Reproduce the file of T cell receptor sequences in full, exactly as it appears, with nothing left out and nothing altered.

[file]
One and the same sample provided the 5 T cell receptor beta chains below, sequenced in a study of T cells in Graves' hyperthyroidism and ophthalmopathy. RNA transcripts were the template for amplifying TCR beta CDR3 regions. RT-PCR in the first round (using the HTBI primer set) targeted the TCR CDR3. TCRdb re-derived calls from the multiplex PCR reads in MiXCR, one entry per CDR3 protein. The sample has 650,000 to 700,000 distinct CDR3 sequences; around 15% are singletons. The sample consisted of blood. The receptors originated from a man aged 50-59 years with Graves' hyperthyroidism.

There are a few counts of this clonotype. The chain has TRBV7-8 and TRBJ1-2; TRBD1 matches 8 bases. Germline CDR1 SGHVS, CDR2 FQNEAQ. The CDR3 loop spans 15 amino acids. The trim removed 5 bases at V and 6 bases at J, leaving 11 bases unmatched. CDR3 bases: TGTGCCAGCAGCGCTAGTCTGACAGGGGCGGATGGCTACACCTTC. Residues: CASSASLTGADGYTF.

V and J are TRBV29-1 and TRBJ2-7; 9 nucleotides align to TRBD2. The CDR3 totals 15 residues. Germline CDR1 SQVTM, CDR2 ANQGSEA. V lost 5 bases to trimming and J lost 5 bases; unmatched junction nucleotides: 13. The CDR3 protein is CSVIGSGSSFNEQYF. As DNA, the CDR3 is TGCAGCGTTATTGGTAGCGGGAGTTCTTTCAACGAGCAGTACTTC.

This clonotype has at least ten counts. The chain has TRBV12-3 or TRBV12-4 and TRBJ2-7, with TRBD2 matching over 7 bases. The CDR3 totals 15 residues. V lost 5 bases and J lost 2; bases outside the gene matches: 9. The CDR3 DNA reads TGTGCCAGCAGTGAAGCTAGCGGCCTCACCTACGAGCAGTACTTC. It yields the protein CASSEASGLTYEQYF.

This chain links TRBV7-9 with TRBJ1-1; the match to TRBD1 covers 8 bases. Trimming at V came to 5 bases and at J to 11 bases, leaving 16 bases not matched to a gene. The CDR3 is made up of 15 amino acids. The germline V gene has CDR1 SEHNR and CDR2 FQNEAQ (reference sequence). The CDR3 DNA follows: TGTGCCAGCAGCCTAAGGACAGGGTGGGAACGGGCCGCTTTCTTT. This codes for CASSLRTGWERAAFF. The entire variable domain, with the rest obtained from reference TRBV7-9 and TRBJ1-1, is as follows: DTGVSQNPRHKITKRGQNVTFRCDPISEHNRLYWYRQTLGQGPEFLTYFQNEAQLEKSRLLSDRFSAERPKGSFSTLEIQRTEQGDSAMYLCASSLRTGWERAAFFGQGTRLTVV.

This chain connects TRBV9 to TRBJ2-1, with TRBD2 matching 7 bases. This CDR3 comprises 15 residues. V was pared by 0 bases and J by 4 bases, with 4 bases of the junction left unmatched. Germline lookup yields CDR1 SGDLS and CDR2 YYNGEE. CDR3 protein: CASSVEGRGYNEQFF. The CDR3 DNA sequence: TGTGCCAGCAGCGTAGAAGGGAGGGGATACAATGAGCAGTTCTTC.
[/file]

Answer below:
One and the same sample provided the 5 T cell receptor beta chains below, sequenced in a study of T cells in Graves' hyperthyroidism and ophthalmopathy. RNA transcripts were the template for amplifying TCR beta CDR3 regions. RT-PCR in the first round (using the HTBI primer set) targeted the TCR CDR3. TCRdb re-derived calls from the multiplex PCR reads in MiXCR, one entry per CDR3 protein. The sample has 650,000 to 700,000 distinct CDR3 sequences; around 15% are singletons. The sample consisted of blood. The receptors originated from a man aged 50-59 years with Graves' hyperthyroidism.

There are a few counts of this clonotype. The chain has TRBV7-8 and TRBJ1-2; TRBD1 matches 8 bases. Germline CDR1 SGHVS, CDR2 FQNEAQ. The CDR3 loop spans 15 amino acids. The trim removed 5 bases at V and 6 bases at J, leaving 11 bases unmatched. CDR3 bases: TGTGCCAGCAGCGCTAGTCTGACAGGGGCGGATGGCTACACCTTC. Residues: CASSASLTGADGYTF.

V and J are TRBV29-1 and TRBJ2-7; 9 nucleotides align to TRBD2. The CDR3 totals 15 residues. Germline CDR1 SQVTM, CDR2 ANQGSEA. V lost 5 bases to trimming and J lost 5 bases; unmatched junction nucleotides: 13. The CDR3 protein is CSVIGSGSSFNEQYF. As DNA, the CDR3 is TGCAGCGTTATTGGTAGCGGGAGTTCTTTCAACGAGCAGTACTTC.

This clonotype has at least ten counts. The chain has TRBV12-3 or TRBV12-4 and TRBJ2-7, with TRBD2 matching over 7 bases. The CDR3 totals 15 residues. V lost 5 bases and J lost 2; bases outside the gene matches: 9. The CDR3 DNA reads TGTGCCAGCAGTGAAGCTAGCGGCCTCACCTACGAGCAGTACTTC. It yields the protein CASSEASGLTYEQYF.

This chain links TRBV7-9 with TRBJ1-1; the match to TRBD1 covers 8 bases. Trimming at V came to 5 bases and at J to 11 bases, leaving 16 bases not matched to a gene. The CDR3 is made up of 15 amino acids. The germline V gene has CDR1 SEHNR and CDR2 FQNEAQ (reference sequence). The CDR3 DNA follows: TGTGCCAGCAGCCTAAGGACAGGGTGGGAACGGGCCGCTTTCTTT. This codes for CASSLRTGWERAAFF. The entire variable domain, with the rest obtained from reference TRBV7-9 and TRBJ1-1, is as follows: DTGVSQNPRHKITKRGQNVTFRCDPISEHNRLYWYRQTLGQGPEFLTYFQNEAQLEKSRLLSDRFSAERPKGSFSTLEIQRTEQGDSAMYLCASSLRTGWERAAFFGQGTRLTVV.

This chain connects TRBV9 to TRBJ2-1, with TRBD2 matching 7 bases. This CDR3 comprises 15 residues. V was pared by 0 bases and J by 4 bases, with 4 bases of the junction left unmatched. Germline lookup yields CDR1 SGDLS and CDR2 YYNGEE. CDR3 protein: CASSVEGRGYNEQFF. The CDR3 DNA sequence: TGTGCCAGCAGCGTAGAAGGGAGGGGATACAATGAGCAGTTCTTC.